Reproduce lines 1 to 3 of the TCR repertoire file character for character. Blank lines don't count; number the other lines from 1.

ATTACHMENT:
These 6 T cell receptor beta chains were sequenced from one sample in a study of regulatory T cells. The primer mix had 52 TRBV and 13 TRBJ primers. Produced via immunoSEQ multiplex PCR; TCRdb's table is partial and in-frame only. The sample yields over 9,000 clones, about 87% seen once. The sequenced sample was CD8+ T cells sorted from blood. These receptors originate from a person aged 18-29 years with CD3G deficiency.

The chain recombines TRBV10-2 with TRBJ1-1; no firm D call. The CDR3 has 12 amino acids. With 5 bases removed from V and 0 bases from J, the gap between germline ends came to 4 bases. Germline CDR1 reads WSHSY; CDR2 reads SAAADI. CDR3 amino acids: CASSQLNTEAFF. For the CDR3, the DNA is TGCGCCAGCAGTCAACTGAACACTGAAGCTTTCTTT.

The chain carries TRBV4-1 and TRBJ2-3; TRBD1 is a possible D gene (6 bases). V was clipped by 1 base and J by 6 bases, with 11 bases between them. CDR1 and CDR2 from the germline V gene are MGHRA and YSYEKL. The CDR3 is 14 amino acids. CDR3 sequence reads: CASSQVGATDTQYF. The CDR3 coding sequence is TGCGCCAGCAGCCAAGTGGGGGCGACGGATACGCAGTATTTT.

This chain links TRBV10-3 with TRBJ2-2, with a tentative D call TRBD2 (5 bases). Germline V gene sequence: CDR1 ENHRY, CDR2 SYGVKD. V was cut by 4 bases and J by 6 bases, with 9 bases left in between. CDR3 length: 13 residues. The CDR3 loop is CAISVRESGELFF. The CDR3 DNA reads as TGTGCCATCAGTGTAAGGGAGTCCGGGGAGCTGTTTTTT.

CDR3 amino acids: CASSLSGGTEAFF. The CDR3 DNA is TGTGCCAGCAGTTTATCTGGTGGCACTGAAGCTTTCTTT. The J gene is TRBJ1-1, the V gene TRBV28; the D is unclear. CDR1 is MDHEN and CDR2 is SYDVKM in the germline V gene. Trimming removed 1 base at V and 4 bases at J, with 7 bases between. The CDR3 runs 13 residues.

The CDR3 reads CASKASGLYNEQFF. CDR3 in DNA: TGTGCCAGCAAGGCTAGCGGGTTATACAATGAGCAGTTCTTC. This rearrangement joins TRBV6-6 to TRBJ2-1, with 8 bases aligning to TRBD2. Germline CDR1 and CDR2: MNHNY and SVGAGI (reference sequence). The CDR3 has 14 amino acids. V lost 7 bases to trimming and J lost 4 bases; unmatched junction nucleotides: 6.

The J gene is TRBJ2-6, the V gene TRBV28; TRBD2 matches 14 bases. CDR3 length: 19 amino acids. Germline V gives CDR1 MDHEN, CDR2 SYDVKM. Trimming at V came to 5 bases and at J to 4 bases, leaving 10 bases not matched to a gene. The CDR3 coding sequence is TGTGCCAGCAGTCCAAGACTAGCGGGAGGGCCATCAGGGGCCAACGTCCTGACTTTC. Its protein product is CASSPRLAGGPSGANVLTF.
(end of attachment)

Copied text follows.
These 6 T cell receptor beta chains were sequenced from one sample in a study of regulatory T cells. The primer mix had 52 TRBV and 13 TRBJ primers. Produced via immunoSEQ multiplex PCR; TCRdb's table is partial and in-frame only. The sample yields over 9,000 clones, about 87% seen once. The sequenced sample was CD8+ T cells sorted from blood. These receptors originate from a person aged 18-29 years with CD3G deficiency.

The chain recombines TRBV10-2 with TRBJ1-1; no firm D call. The CDR3 has 12 amino acids. With 5 bases removed from V and 0 bases from J, the gap between germline ends came to 4 bases. Germline CDR1 reads WSHSY; CDR2 reads SAAADI. CDR3 amino acids: CASSQLNTEAFF. For the CDR3, the DNA is TGCGCCAGCAGTCAACTGAACACTGAAGCTTTCTTT.

The chain carries TRBV4-1 and TRBJ2-3; TRBD1 is a possible D gene (6 bases). V was clipped by 1 base and J by 6 bases, with 11 bases between them. CDR1 and CDR2 from the germline V gene are MGHRA and YSYEKL. The CDR3 is 14 amino acids. CDR3 sequence reads: CASSQVGATDTQYF. The CDR3 coding sequence is TGCGCCAGCAGCCAAGTGGGGGCGACGGATACGCAGTATTTT.